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5 ways to fund more Solar power

Updated: Nov 10, 2020

In 2016, solar became the fastest growing source of energy in the US, and the biggest employer of all energy industries, with around 370,000 employees, compared to 187,000 in all fossil fuels combined, according to the US Department of Labor. The price of solar fell 165 percent from 1975 to 2015, as the megawatts installed globally surged from two to 65,000 in the same period, according to a report by Bloomberg and the Earth Policy Institute.


Given the harsh realities of the climate crisis, the world’s impending approach to peak coal and peak oil, and the rapid adoption of solar worldwide, Kennedy says the future looks very bright indeed for solar power, and he expects more solar innovations to keep coming. 


One of the areas of improvement in order for solar power to continue to grow is by helping lower the cost of solar power. Here are a few ways to help continue to fund the industry and drive down the overall costs:


1. De-risk investment


Mechanisms to de-risk investment include:

  • Providing catalytic first loss capital

  • Securing uptake commitments from humanitarian organizations to guarantee the purchase of a minimum viable quantity of power

  • Offering loan guarantees that enable solar companies to access credit at reasonable rates

  • Designing insurance against early termination in the event that a displacement community is shut down earlier than anticipated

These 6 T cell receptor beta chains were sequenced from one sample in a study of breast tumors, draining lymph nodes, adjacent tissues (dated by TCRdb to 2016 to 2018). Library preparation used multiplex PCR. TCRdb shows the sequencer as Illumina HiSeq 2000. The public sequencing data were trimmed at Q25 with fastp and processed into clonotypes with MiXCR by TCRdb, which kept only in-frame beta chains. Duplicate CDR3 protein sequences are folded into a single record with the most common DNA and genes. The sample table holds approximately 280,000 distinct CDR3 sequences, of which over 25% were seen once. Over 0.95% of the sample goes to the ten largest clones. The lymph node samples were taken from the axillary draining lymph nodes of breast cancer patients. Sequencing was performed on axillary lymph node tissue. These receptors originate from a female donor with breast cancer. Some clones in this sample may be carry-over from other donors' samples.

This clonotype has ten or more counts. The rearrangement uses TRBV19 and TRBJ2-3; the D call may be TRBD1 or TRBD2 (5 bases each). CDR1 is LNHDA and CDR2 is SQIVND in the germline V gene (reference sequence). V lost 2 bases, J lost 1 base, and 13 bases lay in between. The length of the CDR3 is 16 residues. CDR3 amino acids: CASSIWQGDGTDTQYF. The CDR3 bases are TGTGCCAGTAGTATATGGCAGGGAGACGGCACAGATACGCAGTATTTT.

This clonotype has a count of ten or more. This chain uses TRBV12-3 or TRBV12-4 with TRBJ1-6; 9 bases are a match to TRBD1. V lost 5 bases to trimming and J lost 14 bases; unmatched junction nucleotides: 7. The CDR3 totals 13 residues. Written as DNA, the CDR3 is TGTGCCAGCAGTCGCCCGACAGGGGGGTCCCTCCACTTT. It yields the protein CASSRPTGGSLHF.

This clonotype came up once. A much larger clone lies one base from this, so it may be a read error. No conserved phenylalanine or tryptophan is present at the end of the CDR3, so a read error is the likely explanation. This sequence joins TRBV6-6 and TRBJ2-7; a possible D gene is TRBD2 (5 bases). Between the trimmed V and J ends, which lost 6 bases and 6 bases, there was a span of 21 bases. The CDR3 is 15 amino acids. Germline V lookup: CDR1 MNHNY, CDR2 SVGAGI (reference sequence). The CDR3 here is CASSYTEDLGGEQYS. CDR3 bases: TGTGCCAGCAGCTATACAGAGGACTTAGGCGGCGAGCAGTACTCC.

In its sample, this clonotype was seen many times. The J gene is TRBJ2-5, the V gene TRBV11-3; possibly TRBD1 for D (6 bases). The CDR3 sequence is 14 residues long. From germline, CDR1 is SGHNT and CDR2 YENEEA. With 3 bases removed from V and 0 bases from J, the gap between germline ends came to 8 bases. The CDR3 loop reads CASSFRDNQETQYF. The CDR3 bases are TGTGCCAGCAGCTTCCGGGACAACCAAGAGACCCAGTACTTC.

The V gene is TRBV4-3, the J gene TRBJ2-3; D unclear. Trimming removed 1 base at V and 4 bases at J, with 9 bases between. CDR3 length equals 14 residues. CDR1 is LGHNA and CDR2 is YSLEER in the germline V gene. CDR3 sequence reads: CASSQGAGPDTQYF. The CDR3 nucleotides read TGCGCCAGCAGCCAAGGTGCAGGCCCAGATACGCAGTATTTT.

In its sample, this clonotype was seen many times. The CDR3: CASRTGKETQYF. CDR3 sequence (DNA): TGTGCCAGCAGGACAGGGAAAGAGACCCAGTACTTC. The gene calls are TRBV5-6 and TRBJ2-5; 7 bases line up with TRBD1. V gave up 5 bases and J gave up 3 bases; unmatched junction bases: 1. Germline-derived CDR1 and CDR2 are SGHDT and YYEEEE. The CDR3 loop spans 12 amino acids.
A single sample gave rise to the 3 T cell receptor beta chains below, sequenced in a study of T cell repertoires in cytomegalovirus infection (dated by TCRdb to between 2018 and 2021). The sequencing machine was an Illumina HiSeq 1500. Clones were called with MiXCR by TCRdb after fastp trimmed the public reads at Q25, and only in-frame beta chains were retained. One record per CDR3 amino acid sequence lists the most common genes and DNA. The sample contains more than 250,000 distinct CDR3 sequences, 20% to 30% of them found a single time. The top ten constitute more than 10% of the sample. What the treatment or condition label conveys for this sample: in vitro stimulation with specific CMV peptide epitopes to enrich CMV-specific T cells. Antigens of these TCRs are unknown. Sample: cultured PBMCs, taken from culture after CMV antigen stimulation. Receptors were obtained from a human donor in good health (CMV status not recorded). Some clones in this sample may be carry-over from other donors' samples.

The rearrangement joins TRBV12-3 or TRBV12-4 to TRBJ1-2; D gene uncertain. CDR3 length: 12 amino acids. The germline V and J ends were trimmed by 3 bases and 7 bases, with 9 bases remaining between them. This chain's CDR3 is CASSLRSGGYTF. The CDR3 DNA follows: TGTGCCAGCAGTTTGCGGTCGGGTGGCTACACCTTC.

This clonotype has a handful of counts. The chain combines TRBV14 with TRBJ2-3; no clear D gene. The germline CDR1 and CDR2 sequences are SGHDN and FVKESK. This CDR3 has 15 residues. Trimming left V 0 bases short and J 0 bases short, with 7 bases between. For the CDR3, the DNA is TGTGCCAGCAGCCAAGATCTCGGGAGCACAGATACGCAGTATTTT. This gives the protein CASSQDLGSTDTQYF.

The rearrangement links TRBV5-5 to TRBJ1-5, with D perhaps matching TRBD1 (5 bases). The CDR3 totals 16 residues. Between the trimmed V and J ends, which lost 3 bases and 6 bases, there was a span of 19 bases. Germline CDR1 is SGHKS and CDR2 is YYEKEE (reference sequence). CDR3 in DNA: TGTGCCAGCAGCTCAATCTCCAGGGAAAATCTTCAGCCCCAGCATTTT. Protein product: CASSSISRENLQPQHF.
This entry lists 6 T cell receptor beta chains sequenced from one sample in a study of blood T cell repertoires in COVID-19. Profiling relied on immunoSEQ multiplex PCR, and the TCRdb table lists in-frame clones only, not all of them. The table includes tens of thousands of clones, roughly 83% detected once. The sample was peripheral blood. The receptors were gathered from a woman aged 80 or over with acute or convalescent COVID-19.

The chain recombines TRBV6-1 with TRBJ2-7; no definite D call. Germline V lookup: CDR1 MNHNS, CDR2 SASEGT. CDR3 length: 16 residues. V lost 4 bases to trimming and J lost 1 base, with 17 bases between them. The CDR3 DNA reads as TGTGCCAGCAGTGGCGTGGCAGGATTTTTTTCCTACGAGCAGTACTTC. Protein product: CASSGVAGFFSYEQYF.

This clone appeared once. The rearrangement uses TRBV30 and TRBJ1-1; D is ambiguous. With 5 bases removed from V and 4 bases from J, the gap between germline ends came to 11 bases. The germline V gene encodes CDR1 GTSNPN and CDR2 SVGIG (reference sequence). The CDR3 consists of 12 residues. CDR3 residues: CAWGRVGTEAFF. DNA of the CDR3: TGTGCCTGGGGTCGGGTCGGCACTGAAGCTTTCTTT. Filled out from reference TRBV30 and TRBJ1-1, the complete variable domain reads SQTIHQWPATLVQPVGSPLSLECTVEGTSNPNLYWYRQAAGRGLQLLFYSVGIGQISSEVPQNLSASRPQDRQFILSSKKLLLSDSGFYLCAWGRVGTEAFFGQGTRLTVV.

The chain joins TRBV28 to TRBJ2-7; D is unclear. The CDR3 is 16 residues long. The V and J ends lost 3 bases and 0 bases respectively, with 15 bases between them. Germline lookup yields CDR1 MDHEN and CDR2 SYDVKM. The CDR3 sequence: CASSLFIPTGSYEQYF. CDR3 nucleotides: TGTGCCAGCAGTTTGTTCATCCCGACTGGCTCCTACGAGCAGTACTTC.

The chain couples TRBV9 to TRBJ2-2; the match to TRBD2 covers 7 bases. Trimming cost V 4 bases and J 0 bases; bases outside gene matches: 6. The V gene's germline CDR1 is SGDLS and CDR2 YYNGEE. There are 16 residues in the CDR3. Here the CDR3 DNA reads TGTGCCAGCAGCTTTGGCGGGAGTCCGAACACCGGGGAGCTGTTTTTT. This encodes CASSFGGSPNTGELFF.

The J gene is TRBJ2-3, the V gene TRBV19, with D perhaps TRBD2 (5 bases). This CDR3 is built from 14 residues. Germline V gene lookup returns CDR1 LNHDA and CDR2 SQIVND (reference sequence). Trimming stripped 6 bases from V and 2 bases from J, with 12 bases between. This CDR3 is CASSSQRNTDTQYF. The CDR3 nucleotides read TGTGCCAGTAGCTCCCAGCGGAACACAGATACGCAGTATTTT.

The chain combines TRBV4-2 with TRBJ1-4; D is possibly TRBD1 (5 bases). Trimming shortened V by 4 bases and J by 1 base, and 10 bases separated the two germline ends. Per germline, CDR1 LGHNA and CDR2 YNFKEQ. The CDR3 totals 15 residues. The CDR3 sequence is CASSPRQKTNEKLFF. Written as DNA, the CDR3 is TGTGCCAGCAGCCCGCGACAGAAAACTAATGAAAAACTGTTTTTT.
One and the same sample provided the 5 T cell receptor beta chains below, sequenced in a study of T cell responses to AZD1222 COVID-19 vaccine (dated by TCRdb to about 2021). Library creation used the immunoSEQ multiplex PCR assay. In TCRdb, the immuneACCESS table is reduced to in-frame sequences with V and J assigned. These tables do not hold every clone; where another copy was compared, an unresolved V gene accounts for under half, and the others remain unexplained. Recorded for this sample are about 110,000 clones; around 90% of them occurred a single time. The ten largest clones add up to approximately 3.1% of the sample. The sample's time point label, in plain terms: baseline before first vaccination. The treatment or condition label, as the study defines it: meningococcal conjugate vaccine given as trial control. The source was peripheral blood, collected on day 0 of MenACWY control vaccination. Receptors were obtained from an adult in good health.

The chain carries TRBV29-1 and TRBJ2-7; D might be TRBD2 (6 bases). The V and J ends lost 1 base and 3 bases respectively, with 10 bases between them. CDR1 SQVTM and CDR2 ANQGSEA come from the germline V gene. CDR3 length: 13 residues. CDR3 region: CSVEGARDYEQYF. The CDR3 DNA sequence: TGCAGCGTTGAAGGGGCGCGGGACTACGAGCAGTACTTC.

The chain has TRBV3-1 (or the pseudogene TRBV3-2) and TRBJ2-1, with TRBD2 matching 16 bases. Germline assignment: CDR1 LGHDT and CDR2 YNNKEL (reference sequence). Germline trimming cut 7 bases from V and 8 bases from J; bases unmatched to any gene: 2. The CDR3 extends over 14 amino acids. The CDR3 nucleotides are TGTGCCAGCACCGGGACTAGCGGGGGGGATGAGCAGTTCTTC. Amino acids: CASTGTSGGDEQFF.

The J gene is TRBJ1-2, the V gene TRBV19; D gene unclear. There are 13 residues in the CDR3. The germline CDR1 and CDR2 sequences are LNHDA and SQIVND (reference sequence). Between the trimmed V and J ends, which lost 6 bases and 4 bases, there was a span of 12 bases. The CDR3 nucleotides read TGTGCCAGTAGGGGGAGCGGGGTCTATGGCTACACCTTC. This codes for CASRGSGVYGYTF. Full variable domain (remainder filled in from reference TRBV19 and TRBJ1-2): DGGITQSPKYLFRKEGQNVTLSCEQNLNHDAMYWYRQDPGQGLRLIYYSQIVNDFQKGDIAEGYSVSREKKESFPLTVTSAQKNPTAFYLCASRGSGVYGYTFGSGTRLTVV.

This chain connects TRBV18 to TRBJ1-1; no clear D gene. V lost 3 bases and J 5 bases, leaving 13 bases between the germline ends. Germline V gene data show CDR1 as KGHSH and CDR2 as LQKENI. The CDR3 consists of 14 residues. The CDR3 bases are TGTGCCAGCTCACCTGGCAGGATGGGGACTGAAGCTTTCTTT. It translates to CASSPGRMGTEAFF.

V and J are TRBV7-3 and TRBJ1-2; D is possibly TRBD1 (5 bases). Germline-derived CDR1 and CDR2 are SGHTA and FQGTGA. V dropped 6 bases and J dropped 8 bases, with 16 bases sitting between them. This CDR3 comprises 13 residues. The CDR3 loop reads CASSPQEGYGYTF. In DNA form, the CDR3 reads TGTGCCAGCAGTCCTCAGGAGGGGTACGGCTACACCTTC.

2. Cross-sector collaboration

As they navigate what for them is the new world of private finance, international organizations and NGOs must pool their expertise and partner with financial institutions to identify and structure investable opportunities on the ground—and ensure investors are aware of those opportunities.


3. Enabling regulation


Governments must design regulatory and refugee policies that can attract investors to solar energy solutions.


4. Public-private collaboration

Solar companies should collaborate with international organizations to ensure their services meet humanitarian needs.


5. Longer term systemic investments


In the longer term, incentives must also be created to enable private capital to make systemic investments in everything from health and education to employability and microfinance—investments that can enhance resilience, promote economic development, thereby helping to prevent the conditions that prompt migration in the first place. In the meantime, however, there is an urgent need to direct more private capital towards developments that can improve lives and support livelihoods for displaced and underserved communities.



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